Johnson: Of course! I would be very sad and hurt if the B&B fans were disappointed I'm a lesbian, or somehow feel betrayed that I kept it secret. There is already a backlash from some unhappy people on Facebook about Karen being gay. They don't understand how she could have dated guys but then ended up with a woman. I certainly don't think it's unrealistic. I tried dating guys. [Laughs] I lived this story! It used to be that daytime was so much racier and progressive — soaps used to lead the way — and then all of a sudden things shifted, maybe because they feel the audience is more conservative than it used to be. So, yeah, I'm nervous. I hope the viewers will give this a chance.

TV Guide Magazine: Have you been open about your sexuality as a producer and writer?
Johnson: Absolutely. It's so much easier to be gay behind the scenes. As an actress I was always lying and avoiding. I never even told my agents. Back in the early days of B&B, I told nobody except for my good friend Susan Flannery [Stephanie]. I'm sure others in the cast suspected but I kept a distance because I feared their response. I'm sure [B&B creators] Bill and Lee Bell knew. They weren't stupid. Now I realize the Bells would never have held it against me. They hired a lot of gay and lesbian actors over the years.

TV Guide Magazine: Caroline had an epic love affair with Ridge. Karen had romances with Thorne and Connor. Ever have trouble playing the boy-girl stuff? 
Johnson: Never. I've always been able to respond to men. I don't think I was cast on B&B because of my acting. It was my screen test with Ronn Moss where I turned bright red and was just smitten! He was so beautiful and charming back then — he still is! — and I would get downright giddy around him. [Laughs] I had a huge crush on Ronn, which only confused me more! I love men. I'm just not in love with them.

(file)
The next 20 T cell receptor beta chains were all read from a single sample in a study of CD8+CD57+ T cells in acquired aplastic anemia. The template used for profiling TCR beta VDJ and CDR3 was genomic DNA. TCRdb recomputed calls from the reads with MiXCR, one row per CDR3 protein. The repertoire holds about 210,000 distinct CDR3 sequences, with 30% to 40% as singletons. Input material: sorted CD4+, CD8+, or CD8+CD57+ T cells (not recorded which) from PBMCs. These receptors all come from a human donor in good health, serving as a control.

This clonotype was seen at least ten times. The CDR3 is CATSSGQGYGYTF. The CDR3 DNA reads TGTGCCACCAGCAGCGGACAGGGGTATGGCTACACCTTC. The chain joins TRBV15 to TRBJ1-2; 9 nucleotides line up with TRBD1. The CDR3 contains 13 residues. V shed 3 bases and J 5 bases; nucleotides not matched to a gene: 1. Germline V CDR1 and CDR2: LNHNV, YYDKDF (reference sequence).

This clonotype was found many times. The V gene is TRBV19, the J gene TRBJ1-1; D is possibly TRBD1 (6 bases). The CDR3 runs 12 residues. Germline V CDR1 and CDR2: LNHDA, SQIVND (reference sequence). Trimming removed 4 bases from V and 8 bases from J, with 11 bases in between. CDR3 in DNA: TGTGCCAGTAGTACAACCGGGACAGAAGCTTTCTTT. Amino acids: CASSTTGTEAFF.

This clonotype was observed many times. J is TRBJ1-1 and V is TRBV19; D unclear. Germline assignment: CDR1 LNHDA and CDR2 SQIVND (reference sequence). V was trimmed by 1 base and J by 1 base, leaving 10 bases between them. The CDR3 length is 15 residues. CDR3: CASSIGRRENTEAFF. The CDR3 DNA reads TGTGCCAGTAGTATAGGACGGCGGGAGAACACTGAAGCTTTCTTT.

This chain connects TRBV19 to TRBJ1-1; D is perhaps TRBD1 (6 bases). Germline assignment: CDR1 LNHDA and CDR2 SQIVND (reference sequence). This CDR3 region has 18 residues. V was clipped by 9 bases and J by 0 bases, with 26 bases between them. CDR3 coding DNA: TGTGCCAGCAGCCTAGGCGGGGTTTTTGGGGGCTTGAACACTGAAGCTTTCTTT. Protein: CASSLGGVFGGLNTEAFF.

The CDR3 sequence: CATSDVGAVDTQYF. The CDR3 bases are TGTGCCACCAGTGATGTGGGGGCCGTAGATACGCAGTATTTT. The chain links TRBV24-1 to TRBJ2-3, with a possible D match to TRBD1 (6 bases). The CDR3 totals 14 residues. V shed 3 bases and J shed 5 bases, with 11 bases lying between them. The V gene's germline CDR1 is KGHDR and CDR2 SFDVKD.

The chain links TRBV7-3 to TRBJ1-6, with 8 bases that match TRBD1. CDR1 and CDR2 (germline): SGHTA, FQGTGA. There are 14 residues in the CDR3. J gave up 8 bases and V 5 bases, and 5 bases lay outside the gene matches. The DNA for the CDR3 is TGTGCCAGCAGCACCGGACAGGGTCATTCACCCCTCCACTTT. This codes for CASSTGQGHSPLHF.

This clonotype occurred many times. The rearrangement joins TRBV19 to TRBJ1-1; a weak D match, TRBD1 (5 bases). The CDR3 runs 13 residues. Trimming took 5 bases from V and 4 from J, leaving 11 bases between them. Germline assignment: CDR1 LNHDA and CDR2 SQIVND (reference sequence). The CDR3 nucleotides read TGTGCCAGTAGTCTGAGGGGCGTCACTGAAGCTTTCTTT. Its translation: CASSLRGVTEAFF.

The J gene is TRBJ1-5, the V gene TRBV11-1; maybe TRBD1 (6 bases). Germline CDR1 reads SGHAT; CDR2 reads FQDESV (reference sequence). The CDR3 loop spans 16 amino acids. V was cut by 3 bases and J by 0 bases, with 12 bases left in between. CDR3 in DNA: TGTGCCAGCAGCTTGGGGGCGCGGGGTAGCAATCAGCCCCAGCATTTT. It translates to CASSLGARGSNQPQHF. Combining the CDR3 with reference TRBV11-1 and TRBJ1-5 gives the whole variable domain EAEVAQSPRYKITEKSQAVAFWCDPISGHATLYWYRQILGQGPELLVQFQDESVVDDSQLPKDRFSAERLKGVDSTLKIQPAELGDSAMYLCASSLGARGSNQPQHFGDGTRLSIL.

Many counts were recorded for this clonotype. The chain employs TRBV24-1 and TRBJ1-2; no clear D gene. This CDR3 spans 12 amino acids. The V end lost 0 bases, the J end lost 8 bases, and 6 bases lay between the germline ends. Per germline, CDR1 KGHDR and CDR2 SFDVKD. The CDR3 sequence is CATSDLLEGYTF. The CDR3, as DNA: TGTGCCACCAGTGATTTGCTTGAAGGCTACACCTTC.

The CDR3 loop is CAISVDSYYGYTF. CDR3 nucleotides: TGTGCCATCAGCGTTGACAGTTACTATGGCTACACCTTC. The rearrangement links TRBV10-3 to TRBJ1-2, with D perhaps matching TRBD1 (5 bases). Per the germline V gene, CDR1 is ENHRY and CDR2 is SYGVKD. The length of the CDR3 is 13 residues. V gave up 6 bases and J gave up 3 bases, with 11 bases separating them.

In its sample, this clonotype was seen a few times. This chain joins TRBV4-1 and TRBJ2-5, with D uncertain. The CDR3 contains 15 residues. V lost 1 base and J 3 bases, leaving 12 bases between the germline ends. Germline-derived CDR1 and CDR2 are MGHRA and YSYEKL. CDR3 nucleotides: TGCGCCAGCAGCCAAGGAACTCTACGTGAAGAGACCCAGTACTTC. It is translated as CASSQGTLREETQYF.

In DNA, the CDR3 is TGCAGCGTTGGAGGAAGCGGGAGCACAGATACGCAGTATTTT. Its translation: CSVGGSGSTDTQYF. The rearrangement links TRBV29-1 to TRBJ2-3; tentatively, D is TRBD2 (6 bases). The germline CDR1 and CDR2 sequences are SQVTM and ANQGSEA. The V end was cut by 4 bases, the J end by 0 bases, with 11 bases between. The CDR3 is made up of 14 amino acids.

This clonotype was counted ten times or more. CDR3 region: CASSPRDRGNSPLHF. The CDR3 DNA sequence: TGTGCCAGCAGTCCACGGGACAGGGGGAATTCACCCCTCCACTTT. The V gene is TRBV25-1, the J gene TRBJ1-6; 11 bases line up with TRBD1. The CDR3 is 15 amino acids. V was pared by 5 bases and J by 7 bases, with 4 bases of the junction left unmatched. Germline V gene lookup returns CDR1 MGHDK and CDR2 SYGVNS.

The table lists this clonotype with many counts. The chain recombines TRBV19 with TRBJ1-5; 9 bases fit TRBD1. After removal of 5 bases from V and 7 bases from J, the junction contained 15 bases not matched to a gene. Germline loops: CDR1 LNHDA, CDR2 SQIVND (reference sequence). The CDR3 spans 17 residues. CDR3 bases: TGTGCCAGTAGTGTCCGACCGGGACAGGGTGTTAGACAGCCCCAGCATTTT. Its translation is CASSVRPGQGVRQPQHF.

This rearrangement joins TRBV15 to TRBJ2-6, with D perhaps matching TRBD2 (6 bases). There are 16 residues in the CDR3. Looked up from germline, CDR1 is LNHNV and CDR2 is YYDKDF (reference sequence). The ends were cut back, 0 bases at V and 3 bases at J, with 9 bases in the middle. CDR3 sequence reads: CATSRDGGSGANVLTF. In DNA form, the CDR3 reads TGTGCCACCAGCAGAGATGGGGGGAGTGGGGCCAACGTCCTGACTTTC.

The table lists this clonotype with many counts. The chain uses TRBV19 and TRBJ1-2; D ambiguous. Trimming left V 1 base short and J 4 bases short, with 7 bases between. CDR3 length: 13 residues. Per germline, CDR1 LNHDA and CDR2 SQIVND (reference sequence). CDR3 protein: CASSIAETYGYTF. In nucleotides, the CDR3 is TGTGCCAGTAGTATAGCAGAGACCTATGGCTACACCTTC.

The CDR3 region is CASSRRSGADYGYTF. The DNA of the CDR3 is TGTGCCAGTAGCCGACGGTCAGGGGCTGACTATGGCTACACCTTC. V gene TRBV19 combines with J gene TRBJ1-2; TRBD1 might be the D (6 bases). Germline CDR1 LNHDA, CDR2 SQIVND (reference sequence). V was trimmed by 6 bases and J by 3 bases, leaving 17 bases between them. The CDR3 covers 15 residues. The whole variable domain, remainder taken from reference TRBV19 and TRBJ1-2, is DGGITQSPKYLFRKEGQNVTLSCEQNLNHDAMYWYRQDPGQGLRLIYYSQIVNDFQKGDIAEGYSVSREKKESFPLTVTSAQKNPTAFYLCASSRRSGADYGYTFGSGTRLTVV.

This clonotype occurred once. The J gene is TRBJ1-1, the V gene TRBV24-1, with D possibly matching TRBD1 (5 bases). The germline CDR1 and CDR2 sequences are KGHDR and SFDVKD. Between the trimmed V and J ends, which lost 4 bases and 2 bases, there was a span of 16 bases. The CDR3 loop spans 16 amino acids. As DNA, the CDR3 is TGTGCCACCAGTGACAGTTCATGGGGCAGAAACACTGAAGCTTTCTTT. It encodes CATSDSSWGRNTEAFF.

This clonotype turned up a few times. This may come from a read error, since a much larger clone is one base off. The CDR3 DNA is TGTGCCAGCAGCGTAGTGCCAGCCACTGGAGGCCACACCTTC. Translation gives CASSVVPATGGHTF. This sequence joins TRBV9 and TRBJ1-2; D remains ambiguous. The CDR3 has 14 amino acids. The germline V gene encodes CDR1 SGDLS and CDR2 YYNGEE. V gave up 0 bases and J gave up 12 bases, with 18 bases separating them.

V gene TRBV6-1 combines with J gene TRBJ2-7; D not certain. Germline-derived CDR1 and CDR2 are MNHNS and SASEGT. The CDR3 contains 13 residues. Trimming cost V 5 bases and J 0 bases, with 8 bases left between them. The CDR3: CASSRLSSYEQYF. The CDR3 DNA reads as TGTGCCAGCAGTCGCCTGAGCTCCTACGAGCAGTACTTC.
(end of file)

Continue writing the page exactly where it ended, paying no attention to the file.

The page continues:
TV Guide Magazine: Did the rest of the cast eventually learn the truth about you?
Johnson: Gradually, but only after I came back to the show as Karen. I was the most nervous to tell Katherine Kelly Lang [Brooke]. She and I started out as the two ingénues of the show and we looked so much alike that people got us confused. In magazine photos they were always ID-ing her as me and vice versa, so much so that we started calling each other "Twin." Maybe it was hard for me to tell her because I felt she was what I was supposed to be — the beautiful girl with the great body, married to a guy, a mom. I don't know. I really struggled with that one, but it was all in my head. Katherine had no issues with me being gay whatsoever. She's a good dame, but I didn't know enough to trust that. When your own parents reject you, as mine did, you think the rest of the world will do the same.

TV Guide Magazine: So you came out to your parents?
Johnson: I told my mom when I was 23. She was the first person I ever told. It was the first time I ever said it out loud. This was before I'd ever had a relationship with a woman. Both she and my dad were very hard on me. Their response just broke my heart. My mother once said, "Can't you just be celibate?" I told her, "It's not so much about the sex. I don't want to live my life without love and partnership." Why would you want that for your child? Why would you want that for anyone?

TV Guide Magazine: Did it ever get better with your folks? 
Johnson: Unfortunately, my mom passed away before we were able to come to peace with it, but my father did come around. He and I didn't speak for three years because of this. But, to his credit, he struggled through his beliefs and prejudices and came to realize I didn't do this to hurt him. He loves me and wants to be in my life. He loves Michelle and our children. It would be nice to say I didn't need that approval in order to love myself. But I did and that's my story. I'm here. I'm queer. [Laughs] And I'm just getting used to it!